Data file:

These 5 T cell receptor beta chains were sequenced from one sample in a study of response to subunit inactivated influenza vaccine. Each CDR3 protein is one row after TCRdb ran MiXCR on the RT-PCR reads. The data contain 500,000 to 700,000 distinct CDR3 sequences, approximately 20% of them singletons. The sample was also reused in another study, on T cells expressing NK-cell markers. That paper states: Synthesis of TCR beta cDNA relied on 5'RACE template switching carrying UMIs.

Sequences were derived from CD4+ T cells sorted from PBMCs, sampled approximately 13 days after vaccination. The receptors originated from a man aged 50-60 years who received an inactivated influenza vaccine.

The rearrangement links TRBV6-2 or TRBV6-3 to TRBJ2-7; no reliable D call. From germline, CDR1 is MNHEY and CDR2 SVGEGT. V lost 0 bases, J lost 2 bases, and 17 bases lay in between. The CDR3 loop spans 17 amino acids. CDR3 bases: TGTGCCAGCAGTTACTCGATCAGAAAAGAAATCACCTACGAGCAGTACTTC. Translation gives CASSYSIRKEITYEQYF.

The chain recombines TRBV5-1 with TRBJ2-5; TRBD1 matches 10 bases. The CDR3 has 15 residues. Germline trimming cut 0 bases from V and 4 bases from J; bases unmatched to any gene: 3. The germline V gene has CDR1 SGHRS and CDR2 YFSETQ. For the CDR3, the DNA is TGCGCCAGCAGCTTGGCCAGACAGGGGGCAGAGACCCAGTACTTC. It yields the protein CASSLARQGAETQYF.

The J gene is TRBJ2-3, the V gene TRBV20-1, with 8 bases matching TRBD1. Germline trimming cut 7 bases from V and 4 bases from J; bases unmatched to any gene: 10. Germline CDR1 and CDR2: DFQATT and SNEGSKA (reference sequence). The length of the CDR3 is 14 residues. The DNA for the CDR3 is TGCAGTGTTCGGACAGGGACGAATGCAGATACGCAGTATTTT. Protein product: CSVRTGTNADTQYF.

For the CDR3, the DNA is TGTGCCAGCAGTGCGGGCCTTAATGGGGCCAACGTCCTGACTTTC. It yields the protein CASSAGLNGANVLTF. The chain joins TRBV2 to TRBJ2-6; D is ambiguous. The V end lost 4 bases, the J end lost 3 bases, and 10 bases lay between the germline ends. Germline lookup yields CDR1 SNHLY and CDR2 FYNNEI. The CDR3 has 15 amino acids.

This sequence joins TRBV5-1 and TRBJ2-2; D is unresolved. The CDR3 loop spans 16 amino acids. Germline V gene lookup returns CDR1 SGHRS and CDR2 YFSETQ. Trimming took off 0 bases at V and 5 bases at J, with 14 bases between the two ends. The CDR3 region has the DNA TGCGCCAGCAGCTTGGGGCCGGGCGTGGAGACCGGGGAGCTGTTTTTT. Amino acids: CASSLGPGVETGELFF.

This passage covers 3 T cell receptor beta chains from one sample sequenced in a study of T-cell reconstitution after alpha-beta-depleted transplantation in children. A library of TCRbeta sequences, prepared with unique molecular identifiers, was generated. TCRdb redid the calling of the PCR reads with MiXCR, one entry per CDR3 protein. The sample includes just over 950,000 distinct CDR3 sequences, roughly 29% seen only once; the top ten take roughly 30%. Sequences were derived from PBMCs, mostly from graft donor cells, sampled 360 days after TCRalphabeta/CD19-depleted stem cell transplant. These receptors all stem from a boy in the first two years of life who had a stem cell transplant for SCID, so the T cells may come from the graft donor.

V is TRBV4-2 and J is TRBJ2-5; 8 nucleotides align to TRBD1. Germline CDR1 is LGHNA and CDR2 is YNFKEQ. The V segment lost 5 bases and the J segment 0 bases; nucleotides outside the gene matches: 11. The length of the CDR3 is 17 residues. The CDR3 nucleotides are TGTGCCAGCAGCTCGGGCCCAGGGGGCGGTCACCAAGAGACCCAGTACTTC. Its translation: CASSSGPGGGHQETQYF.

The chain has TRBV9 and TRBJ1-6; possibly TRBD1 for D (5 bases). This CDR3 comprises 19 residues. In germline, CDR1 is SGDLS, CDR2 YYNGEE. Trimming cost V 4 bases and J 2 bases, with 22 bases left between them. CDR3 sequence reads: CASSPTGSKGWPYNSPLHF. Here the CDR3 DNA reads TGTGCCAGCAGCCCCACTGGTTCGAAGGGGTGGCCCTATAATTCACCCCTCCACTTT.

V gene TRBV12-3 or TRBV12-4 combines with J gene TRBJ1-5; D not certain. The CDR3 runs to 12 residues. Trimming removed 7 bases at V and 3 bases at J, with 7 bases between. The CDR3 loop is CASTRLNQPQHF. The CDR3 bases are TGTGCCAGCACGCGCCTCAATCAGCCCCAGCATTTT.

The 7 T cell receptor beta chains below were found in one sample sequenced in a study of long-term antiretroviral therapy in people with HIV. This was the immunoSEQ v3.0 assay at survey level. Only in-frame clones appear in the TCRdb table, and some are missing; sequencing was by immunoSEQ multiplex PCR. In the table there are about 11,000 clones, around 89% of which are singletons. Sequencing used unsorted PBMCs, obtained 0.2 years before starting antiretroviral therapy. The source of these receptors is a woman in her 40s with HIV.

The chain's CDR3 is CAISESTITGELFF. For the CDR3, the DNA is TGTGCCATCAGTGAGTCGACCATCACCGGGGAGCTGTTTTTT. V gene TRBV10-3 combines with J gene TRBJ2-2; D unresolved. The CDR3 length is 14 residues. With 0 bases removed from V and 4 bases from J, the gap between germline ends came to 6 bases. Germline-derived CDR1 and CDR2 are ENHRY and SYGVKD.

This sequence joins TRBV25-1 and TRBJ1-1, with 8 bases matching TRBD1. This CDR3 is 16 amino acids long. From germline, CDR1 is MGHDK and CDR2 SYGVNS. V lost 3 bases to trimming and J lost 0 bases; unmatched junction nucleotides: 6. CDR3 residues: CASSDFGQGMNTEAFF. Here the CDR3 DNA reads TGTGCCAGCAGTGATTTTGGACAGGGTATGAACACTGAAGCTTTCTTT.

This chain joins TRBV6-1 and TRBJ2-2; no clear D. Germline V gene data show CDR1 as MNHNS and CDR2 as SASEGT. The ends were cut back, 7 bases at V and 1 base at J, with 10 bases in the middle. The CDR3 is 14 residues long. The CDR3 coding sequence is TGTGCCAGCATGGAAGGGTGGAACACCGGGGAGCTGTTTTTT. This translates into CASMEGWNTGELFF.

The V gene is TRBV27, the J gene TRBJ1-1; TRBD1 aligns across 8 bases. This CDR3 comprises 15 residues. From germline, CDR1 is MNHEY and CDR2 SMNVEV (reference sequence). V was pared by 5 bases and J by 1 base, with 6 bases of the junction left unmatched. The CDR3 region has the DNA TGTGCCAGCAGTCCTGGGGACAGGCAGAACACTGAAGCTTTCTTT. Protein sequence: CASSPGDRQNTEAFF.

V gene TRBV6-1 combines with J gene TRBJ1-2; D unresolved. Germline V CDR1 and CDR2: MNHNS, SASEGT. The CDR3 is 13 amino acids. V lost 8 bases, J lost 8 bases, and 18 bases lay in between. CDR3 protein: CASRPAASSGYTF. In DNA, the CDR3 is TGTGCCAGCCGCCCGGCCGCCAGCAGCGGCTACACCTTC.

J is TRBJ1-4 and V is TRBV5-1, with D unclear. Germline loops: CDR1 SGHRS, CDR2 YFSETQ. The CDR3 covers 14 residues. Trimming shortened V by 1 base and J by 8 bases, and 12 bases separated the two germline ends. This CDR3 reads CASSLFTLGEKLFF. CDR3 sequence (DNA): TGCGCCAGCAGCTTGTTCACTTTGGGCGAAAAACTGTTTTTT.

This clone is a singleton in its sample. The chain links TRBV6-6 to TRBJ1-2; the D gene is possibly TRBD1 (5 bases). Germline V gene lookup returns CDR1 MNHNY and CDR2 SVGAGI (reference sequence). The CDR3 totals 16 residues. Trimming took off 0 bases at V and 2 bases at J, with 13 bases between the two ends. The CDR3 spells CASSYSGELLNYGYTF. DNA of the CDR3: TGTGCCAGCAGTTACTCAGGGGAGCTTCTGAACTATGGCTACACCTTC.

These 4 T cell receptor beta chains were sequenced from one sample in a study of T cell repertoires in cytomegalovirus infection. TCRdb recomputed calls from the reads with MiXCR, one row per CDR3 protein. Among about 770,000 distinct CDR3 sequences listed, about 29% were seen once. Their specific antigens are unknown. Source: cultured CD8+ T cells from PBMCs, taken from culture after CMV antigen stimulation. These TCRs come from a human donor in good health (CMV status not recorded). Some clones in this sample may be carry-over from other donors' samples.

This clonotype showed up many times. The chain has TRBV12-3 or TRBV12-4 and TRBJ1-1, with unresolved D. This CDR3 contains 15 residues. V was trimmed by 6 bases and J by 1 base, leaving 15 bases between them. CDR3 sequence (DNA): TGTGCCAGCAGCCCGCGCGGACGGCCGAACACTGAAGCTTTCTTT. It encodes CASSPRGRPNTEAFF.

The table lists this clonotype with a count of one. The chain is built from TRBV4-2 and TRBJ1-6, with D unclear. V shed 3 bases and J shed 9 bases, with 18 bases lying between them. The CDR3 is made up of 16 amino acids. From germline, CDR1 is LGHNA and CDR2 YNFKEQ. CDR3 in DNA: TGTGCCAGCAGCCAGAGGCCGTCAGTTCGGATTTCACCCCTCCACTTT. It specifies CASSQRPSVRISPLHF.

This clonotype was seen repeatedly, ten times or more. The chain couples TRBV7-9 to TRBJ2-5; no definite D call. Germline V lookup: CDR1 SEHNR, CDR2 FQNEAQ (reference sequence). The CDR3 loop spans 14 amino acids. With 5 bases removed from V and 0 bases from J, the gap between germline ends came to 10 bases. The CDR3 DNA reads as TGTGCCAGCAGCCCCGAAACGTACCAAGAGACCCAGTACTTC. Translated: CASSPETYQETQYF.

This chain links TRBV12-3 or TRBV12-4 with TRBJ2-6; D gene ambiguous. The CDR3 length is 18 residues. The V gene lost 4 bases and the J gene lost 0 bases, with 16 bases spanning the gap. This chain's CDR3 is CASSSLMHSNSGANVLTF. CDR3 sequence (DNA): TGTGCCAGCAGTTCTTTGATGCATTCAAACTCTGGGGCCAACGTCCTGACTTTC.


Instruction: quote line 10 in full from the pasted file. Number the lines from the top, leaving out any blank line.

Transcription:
The chain has TRBV9 and TRBJ1-6; possibly TRBD1 for D (5 bases). This CDR3 comprises 19 residues. In germline, CDR1 is SGDLS, CDR2 YYNGEE. Trimming cost V 4 bases and J 2 bases, with 22 bases left between them. CDR3 sequence reads: CASSPTGSKGWPYNSPLHF. Here the CDR3 DNA reads TGTGCCAGCAGCCCCACTGGTTCGAAGGGGTGGCCCTATAATTCACCCCTCCACTTT.